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The Meaning of a Punch

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Nisa Rodriguez and her trainer, Jay Kortright.  

Their relationship is built on her ability, certainly, but it owes some of its depth to the fact that of all of Jay’s boxers, Nisa needed him most. “She comes from a very dysfunctional family,” Jay explains. “Dysfunctional meaning a lot of lack, she lacked a lot. Her mother did the best she could with what she had, but her father, he’s not capable of anything. What is he capable of? He drinks, he’s an alcoholic, he ends up in jail.”

Eduardo Rodriguez was never exactly a moderate man, but after losing his job as a butcher, he became less so, drinking himself into an untenable meanness during the day, and often turning violent when Nisa’s mother, Sandra, came home at night. By the time Nisa was 11, the domestic abuse had become so severe that Sandra threw Eduardo out. He took an apartment a few blocks away, but he would still stand under Sandra’s window at night, reeling drunk, to watch for when she would turn out her light.

It was a confusing and fluid situation. Sandra got an order for protection against Eduardo, but only selectively enforced it. Sometimes he would sleep over at the apartment, sometimes she would call the police and have him carted off to jail. Sometimes he was drunk and abusive, sometimes he could provide a passable approximation of a father figure for his four children.

Nisa took her father’s side, the only one of her siblings to do so. She didn’t condone his behavior, but she admired his strength over what she saw as her mother’s weakness. “Me and my father have so much in common. We have this bond,” she says. “I’d do anything for my father.” She talks about him constantly. Her bedroom is cluttered with pictures of him and mementos of times they spent together. She has trouble sleeping if he hasn’t called her at night, although when he is in prison (for violating Sandra’s protection order) he often doesn’t.

It was around the time her father moved out that Nisa got into her first fight. A boy in her class was throwing papers, and without warning, she attacked, beating him so badly that he had to go to the hospital. Sandra arrived at the school’s office in a state of panic.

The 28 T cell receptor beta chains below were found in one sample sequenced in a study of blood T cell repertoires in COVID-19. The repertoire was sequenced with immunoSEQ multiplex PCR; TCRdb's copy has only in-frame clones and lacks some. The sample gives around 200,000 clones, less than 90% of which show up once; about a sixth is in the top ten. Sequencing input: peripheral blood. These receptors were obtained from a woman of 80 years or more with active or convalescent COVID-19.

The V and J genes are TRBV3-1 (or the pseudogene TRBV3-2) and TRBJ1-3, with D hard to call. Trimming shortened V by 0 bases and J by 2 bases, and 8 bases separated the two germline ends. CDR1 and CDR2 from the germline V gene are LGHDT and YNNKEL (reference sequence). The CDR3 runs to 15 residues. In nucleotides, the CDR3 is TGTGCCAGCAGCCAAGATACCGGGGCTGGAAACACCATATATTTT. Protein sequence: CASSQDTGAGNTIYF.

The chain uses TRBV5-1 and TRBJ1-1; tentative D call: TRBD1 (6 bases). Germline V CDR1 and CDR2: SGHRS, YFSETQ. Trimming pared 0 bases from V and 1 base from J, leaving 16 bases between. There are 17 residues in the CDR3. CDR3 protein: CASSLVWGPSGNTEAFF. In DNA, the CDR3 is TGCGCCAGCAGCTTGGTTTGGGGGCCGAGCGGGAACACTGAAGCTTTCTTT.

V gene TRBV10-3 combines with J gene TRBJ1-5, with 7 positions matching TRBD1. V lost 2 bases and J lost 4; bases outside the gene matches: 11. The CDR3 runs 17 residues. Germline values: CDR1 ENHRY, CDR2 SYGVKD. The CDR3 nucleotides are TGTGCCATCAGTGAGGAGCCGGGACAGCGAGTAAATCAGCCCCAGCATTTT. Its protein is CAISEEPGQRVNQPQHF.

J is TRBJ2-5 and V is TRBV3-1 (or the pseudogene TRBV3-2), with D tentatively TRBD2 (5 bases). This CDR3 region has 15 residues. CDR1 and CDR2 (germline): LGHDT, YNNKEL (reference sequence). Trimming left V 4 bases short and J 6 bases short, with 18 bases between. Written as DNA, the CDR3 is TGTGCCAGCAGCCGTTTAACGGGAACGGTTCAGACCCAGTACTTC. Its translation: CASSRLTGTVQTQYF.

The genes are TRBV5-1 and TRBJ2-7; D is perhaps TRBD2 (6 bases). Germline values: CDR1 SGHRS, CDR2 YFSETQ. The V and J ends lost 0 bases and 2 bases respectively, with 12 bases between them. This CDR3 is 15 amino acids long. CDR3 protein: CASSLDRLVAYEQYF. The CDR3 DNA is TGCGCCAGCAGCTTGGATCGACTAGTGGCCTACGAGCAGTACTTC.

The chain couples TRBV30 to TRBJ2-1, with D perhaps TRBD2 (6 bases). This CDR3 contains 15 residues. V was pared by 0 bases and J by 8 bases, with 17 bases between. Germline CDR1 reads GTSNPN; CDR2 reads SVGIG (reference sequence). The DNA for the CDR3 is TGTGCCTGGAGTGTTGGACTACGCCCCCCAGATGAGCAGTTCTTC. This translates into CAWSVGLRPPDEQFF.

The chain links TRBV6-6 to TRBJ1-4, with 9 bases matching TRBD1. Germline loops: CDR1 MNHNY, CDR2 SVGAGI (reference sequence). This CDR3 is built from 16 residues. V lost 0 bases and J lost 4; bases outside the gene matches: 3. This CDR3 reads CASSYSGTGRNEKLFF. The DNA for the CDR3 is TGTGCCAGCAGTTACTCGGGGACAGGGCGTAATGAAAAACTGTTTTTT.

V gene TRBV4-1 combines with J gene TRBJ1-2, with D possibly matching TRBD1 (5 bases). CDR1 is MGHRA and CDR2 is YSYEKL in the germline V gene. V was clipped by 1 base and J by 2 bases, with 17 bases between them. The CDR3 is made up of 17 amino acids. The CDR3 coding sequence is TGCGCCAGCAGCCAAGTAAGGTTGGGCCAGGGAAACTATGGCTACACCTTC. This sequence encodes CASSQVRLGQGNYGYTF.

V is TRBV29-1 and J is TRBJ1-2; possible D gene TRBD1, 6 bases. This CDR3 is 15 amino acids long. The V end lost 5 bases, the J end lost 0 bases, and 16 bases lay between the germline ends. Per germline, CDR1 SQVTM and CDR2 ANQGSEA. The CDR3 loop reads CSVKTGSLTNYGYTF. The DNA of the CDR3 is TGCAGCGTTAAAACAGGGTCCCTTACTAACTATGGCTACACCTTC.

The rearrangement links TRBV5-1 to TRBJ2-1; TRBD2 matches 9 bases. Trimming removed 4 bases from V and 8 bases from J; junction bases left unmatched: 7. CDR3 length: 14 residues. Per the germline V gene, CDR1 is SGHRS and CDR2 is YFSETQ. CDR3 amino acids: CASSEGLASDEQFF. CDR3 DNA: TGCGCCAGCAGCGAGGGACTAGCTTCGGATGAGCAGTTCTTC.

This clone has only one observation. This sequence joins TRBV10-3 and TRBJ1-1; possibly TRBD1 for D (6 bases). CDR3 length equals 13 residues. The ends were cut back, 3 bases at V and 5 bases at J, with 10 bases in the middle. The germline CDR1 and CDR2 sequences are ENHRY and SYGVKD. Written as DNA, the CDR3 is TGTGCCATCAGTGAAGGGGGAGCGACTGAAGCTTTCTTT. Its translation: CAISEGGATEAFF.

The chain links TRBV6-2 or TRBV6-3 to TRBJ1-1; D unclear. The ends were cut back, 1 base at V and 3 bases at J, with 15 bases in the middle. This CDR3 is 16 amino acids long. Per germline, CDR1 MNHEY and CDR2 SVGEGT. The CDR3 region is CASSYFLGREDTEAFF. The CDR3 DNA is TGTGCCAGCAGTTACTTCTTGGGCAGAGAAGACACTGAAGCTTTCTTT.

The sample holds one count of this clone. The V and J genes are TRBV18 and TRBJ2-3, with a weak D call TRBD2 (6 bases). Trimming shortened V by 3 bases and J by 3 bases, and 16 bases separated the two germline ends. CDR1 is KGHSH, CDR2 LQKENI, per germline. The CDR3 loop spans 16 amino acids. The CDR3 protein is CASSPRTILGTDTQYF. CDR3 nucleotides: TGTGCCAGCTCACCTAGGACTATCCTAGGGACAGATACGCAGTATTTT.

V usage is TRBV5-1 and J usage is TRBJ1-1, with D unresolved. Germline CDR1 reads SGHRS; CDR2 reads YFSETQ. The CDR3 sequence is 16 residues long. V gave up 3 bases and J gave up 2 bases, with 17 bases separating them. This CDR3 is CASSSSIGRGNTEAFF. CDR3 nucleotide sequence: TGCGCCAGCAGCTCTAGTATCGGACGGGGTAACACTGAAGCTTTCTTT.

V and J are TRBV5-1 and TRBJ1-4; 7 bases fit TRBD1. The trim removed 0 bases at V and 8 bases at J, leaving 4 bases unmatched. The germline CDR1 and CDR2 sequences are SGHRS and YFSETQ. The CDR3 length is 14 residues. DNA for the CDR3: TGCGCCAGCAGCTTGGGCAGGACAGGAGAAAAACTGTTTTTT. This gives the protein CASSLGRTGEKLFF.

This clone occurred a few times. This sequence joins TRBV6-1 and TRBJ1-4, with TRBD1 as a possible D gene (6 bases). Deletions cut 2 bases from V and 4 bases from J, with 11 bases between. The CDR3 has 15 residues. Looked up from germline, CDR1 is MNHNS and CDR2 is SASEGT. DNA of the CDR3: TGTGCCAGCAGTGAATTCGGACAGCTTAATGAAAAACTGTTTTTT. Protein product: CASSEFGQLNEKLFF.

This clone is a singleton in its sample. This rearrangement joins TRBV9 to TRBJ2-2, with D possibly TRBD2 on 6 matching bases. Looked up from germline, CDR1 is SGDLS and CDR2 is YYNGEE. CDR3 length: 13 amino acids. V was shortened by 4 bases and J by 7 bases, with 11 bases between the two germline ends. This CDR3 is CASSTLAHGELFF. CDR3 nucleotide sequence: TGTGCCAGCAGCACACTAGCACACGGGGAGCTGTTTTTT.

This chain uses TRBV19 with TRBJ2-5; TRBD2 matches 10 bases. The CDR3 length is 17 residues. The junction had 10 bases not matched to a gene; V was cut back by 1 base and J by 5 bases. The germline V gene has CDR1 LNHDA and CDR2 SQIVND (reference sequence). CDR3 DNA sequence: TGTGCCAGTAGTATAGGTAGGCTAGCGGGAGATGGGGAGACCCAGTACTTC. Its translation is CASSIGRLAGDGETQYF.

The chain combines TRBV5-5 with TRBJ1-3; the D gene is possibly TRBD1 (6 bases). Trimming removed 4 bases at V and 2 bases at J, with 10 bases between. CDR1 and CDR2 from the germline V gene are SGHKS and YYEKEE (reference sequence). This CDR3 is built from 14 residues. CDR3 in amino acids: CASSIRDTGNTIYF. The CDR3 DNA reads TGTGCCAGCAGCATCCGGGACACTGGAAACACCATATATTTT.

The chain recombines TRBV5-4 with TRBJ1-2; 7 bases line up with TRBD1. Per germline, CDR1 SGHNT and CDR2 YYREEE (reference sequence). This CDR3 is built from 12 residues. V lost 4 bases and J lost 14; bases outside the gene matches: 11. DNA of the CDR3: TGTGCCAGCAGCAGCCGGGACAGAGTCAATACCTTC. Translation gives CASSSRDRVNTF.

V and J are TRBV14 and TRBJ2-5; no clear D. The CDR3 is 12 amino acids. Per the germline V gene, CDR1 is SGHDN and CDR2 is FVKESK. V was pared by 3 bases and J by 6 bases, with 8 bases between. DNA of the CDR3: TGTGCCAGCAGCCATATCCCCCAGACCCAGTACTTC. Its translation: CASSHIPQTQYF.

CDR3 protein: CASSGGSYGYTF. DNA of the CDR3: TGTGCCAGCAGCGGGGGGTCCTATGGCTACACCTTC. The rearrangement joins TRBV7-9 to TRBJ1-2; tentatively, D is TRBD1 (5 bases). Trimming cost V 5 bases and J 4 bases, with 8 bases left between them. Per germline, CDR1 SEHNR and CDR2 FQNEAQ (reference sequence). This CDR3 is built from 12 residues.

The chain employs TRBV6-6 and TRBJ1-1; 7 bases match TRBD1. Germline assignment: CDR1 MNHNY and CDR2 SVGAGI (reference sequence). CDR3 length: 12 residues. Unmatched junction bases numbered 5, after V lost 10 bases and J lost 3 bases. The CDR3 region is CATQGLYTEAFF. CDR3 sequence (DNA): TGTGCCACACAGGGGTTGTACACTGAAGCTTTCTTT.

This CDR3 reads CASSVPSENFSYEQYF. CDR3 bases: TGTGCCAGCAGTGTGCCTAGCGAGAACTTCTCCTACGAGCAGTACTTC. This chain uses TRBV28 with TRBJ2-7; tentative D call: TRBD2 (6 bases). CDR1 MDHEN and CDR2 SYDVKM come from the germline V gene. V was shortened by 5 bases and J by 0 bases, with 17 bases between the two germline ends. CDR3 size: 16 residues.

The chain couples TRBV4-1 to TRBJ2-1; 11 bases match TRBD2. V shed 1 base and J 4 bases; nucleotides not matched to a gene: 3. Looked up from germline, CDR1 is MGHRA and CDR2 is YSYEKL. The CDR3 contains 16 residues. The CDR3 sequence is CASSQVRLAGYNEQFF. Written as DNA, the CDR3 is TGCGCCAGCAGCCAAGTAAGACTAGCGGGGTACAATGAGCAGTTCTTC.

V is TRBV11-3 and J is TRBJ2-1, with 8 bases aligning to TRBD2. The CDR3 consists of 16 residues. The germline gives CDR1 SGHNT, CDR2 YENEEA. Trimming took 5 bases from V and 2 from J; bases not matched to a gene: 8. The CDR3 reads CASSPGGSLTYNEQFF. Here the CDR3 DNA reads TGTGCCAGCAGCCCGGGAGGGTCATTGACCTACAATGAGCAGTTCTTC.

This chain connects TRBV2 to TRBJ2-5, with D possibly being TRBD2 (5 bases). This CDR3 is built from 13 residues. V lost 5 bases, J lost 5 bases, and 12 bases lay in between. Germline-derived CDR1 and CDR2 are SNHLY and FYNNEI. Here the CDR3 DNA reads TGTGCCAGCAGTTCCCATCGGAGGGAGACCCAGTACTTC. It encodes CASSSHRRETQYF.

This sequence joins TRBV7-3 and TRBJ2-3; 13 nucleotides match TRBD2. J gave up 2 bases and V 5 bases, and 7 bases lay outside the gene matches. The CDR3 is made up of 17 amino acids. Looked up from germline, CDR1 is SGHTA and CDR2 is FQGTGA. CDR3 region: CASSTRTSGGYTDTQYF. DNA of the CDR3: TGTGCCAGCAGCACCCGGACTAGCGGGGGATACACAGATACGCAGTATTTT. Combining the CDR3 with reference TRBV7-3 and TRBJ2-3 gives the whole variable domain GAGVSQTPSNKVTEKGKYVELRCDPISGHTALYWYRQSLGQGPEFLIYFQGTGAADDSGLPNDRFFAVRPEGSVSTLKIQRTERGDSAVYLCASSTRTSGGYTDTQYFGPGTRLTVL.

Ai, Nisa, oh my God! What you fighting for?” she demanded to know.

“I don’t know,” Nisa answered.

Though Nisa was suspended that day, she considers the fight a success. “I didn’t walk out with nothing but a few scratches on my arm. People were cheering me on, ‘Oh, get him! Get him!’” Afterward, even a janitor congratulated her for beating a boy.

She started fighting more after that: scrapes in the schoolyard, tussles in the street. She’d come home bruised but triumphant. Being a light-skinned, long-haired Puerto Rican girl in a neighborhood where the accents are often Dominican or Jamaican—where the skin is mostly darker, the hair mostly shorter—was reason enough for conflict. But there was more to it than that. For Nisa, there was power in fighting, and she desperately wanted to feel powerful, more like her father than her mother. She had learned early that strength takes advantage of weakness. “I always thought it was a good thing to be strong,” she says. “Everyone wants to bother someone smaller or weaker than they are. That’s how people are where I live.”

Sandra disapproved of Nisa’s fighting, but Eduardo understood. “He used to tell me, ‘Whatever people are saying to you, don’t mind it unless they touch you. If they touch you, you know what you have to do.’” He advised her in the tactics of domination: Never show fear. Never let your guard down. And if you get jumped by a group, go after the biggest one—“you’ll see all the little ones scramble like roaches.”

By the time she was 12, Nisa had been picked up by the police for fighting. Sandra took her to see a psychologist, who found that she had trouble managing her aggression and prescribed classes in anger management. Nisa went once. “I thought it was stupid. I didn’t see the point. Everybody gets mad.” Sandra went to court to try to get Nisa status as a “person in need of supervision,” but Nisa and her father refused to cooperate. Sandra finally gave up, leaving the decisions regarding Nisa’s upbringing largely to Eduardo. “If Nisa wants to think he’s a good father, I’m not gonna take that from her.”

Eduardo had his own ideas about how to deal with Nisa’s violence. One day, he marched her across the street to the gym, fitted her into some boxing gloves, and told her, “I know you know how to fight, but learn to fight so you don’t hurt yourself.” Nisa did as her father said. She wanted to make him proud.


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